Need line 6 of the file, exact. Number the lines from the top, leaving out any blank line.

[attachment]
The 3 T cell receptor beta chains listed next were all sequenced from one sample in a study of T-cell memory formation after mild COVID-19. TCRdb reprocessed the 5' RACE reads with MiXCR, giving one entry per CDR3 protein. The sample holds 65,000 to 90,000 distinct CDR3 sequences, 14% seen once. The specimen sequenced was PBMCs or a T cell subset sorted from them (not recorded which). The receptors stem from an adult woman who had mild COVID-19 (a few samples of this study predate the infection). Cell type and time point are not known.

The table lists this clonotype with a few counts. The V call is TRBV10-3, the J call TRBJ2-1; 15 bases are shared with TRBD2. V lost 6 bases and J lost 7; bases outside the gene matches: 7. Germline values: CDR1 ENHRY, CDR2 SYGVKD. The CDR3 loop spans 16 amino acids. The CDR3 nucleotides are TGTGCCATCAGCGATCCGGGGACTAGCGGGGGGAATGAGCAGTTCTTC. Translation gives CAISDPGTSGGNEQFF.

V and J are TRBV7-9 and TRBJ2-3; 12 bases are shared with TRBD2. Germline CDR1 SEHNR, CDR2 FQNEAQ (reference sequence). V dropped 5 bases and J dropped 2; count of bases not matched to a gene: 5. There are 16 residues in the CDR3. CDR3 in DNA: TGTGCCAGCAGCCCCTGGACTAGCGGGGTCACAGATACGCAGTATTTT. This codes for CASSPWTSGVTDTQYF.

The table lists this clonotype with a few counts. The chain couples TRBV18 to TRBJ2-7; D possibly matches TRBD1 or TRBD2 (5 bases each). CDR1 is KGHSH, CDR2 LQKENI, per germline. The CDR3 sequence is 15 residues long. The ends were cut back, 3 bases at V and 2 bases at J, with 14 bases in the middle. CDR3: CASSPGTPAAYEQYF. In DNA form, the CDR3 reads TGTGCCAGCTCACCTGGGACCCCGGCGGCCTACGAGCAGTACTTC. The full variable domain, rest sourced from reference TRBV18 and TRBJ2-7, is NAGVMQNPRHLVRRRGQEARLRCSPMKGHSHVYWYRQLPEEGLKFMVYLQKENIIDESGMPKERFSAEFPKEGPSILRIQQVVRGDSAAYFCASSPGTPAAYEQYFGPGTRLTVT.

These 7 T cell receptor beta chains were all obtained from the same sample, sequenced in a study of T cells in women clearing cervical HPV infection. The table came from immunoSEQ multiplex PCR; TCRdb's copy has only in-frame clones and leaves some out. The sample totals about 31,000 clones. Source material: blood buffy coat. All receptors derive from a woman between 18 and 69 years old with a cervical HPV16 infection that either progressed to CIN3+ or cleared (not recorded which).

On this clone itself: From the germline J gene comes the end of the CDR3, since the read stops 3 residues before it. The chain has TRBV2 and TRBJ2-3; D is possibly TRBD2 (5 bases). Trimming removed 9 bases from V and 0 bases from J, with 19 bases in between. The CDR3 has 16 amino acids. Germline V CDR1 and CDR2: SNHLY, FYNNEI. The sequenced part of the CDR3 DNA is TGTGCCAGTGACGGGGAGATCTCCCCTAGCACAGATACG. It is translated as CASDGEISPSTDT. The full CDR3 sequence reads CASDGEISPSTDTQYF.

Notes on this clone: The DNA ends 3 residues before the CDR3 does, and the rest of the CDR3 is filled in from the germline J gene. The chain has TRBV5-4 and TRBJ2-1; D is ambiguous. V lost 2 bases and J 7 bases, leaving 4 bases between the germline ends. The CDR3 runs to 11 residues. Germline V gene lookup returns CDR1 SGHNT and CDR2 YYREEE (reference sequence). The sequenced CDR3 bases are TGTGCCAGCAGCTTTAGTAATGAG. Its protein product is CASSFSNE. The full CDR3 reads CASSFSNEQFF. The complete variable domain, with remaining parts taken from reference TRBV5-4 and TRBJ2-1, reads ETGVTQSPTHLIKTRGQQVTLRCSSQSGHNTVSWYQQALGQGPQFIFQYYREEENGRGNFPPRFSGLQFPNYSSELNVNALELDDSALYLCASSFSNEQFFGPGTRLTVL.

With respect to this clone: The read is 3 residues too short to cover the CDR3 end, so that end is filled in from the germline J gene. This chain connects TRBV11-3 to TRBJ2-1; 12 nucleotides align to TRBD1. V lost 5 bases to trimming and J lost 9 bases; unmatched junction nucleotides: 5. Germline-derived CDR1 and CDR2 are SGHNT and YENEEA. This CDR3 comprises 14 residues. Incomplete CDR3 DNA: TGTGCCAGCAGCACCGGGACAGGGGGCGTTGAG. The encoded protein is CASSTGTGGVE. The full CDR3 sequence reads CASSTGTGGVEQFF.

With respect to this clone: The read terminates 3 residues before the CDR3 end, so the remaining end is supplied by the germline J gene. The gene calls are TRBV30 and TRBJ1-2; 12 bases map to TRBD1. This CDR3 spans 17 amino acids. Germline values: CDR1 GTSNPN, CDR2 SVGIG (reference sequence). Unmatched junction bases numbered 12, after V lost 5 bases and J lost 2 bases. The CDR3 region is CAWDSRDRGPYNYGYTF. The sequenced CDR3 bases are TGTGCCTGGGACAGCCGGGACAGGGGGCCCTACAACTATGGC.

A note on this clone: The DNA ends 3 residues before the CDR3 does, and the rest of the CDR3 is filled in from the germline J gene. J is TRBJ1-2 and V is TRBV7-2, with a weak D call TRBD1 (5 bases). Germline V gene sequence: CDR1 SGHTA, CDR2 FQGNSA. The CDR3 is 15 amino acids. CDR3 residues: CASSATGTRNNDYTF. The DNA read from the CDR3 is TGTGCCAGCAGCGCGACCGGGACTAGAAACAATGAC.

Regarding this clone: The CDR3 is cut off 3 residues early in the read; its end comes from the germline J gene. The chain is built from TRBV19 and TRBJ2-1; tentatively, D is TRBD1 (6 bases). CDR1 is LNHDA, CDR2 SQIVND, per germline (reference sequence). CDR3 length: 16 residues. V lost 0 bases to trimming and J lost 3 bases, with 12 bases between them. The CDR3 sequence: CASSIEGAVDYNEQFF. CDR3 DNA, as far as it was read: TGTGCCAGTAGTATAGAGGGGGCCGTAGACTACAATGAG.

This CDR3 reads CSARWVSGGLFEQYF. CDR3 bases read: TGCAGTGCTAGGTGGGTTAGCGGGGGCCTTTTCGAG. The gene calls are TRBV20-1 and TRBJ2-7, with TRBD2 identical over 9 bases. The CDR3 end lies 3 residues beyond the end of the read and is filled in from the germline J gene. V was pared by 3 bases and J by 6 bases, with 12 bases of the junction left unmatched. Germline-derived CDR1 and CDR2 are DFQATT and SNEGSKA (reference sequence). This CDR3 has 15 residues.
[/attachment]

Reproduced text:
On this clone itself: From the germline J gene comes the end of the CDR3, since the read stops 3 residues before it. The chain has TRBV2 and TRBJ2-3; D is possibly TRBD2 (5 bases). Trimming removed 9 bases from V and 0 bases from J, with 19 bases in between. The CDR3 has 16 amino acids. Germline V CDR1 and CDR2: SNHLY, FYNNEI. The sequenced part of the CDR3 DNA is TGTGCCAGTGACGGGGAGATCTCCCCTAGCACAGATACG. It is translated as CASDGEISPSTDT. The full CDR3 sequence reads CASDGEISPSTDTQYF.